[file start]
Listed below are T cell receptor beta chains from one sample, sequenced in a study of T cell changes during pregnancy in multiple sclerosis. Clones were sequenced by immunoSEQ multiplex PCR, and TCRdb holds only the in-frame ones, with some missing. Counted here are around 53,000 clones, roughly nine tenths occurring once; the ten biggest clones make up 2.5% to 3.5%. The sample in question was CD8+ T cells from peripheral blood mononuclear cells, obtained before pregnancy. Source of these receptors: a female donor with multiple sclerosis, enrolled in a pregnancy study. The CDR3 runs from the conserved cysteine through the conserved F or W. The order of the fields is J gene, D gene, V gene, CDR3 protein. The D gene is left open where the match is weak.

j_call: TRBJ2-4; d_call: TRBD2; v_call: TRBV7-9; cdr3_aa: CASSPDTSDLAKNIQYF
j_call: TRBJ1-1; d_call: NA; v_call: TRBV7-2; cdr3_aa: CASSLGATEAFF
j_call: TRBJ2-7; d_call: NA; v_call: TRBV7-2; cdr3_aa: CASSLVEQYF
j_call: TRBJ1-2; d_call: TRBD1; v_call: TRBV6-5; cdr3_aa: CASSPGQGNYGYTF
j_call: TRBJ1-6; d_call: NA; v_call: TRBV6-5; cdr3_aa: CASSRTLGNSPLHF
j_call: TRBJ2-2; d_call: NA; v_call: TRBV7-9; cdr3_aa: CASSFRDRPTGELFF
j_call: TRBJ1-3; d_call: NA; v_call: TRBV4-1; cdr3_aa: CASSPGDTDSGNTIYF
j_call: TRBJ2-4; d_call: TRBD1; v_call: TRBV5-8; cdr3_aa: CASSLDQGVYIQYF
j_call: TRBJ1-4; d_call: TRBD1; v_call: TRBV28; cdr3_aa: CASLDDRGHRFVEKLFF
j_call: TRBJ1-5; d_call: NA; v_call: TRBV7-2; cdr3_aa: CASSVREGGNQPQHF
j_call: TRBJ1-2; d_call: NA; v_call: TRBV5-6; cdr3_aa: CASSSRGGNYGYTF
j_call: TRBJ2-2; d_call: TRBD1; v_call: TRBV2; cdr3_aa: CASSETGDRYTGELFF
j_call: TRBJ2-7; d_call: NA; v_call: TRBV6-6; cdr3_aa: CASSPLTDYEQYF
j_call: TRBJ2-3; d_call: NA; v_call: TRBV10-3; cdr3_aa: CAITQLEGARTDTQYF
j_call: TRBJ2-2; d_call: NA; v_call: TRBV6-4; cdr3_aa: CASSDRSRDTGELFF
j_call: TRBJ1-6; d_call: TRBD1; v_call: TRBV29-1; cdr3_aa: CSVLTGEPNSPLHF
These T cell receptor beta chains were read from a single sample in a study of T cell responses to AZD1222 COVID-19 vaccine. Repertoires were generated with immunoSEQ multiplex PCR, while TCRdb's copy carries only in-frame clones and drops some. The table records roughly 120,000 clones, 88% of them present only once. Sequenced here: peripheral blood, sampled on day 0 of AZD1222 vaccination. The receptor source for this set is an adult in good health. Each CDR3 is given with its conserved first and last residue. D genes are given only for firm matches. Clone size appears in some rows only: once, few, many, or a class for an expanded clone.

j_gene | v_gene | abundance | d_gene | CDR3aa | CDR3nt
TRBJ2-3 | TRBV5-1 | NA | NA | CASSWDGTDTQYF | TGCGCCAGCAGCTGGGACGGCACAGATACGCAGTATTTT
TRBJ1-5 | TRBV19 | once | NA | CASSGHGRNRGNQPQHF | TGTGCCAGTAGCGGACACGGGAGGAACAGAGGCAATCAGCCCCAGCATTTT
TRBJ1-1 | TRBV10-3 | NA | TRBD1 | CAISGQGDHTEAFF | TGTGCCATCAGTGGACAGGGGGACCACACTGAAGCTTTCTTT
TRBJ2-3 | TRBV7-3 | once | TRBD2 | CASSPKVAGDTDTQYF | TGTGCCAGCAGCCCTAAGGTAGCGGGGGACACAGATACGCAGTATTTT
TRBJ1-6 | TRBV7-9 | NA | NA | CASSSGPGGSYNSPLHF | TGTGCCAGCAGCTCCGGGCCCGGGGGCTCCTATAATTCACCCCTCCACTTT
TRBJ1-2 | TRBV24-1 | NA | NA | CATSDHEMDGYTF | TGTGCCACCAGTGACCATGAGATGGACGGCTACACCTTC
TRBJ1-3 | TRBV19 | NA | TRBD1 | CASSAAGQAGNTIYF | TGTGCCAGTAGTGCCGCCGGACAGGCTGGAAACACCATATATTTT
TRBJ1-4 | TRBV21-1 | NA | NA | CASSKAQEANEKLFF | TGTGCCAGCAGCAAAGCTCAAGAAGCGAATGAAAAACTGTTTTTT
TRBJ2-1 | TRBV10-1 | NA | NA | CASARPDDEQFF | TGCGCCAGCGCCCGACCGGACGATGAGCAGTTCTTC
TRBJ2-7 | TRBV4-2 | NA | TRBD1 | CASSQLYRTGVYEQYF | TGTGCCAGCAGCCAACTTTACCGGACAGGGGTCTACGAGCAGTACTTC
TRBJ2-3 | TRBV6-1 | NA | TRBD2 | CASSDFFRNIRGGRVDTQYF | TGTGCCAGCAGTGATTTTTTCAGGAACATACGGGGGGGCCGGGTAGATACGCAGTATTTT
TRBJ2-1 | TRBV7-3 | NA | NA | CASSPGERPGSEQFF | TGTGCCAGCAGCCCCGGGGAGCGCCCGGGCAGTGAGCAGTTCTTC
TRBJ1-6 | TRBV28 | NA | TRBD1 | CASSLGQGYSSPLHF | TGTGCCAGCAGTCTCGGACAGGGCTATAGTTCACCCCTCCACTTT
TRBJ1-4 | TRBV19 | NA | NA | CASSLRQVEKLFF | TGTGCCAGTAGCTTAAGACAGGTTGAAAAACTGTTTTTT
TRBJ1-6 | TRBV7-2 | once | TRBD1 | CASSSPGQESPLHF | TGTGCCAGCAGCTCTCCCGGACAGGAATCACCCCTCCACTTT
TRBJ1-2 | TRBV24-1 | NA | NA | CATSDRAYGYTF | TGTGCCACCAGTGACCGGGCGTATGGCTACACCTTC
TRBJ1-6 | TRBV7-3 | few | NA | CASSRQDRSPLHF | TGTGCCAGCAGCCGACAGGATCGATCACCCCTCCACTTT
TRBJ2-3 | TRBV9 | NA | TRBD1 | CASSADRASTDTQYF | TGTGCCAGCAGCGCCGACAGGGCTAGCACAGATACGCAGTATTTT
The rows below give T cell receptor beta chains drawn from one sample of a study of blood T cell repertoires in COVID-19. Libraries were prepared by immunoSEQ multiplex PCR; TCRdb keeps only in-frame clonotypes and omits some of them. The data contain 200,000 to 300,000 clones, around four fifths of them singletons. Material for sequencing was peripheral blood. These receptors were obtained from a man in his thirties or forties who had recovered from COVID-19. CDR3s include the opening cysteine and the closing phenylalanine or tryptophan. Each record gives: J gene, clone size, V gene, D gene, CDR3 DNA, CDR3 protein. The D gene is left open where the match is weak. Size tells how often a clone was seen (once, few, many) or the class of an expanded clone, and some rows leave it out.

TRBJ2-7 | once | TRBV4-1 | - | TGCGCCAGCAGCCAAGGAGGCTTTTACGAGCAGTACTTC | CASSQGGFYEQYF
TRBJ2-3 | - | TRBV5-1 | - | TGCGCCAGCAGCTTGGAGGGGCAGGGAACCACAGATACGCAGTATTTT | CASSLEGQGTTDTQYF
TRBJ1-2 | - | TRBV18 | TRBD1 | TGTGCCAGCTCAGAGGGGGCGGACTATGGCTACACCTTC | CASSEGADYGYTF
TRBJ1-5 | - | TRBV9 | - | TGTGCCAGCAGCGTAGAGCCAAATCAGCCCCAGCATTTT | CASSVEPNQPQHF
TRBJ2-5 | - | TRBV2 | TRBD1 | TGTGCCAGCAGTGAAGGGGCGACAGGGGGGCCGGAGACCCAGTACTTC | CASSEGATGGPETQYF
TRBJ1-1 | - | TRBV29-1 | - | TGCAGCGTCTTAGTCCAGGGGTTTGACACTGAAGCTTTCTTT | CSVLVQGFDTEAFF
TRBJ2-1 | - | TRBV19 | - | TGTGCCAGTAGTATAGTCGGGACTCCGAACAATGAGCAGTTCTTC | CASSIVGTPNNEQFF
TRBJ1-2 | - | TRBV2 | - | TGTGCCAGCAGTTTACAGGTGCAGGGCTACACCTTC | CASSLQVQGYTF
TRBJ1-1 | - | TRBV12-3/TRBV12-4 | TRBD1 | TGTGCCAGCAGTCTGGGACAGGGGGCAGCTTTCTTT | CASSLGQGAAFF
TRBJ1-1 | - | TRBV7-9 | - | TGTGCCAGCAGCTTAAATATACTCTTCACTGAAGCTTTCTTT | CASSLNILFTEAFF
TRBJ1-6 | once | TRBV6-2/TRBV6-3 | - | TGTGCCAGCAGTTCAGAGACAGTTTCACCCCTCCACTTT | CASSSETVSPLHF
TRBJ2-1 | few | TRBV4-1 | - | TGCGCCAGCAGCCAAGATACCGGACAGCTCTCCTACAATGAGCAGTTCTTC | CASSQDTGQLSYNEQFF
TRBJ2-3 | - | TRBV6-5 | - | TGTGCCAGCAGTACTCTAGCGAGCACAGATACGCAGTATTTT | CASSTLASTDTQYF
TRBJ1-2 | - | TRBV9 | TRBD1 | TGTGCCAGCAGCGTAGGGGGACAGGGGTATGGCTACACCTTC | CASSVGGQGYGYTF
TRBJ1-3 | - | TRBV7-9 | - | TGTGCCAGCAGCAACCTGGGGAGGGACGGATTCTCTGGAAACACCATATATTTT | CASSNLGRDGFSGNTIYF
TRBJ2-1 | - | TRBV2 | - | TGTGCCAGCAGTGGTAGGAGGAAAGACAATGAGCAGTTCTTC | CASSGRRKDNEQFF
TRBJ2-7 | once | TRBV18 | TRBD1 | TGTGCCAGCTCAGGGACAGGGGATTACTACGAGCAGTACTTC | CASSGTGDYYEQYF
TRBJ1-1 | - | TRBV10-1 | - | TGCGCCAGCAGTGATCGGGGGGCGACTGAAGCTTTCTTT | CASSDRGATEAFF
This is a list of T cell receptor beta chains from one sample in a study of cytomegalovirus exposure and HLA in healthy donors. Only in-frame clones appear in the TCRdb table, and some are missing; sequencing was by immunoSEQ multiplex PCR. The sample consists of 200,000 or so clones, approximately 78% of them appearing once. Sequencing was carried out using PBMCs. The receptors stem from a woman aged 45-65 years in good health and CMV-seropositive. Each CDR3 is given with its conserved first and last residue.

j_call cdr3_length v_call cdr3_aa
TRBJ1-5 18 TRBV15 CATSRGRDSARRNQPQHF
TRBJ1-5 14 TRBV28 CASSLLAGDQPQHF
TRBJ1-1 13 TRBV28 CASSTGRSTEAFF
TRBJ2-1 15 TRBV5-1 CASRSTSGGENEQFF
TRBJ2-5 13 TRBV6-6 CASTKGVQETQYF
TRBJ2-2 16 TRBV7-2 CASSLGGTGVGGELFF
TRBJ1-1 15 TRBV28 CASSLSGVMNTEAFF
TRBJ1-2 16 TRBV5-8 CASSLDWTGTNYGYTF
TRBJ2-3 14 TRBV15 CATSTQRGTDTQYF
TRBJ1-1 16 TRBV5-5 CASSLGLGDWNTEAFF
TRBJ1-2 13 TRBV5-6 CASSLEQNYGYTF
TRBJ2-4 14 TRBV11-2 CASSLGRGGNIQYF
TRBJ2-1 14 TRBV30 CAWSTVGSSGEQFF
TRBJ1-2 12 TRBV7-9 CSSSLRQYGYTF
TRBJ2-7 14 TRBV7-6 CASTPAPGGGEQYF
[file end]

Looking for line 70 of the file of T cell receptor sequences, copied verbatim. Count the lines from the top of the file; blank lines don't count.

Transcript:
TRBJ2-4 14 TRBV11-2 CASSLGRGGNIQYF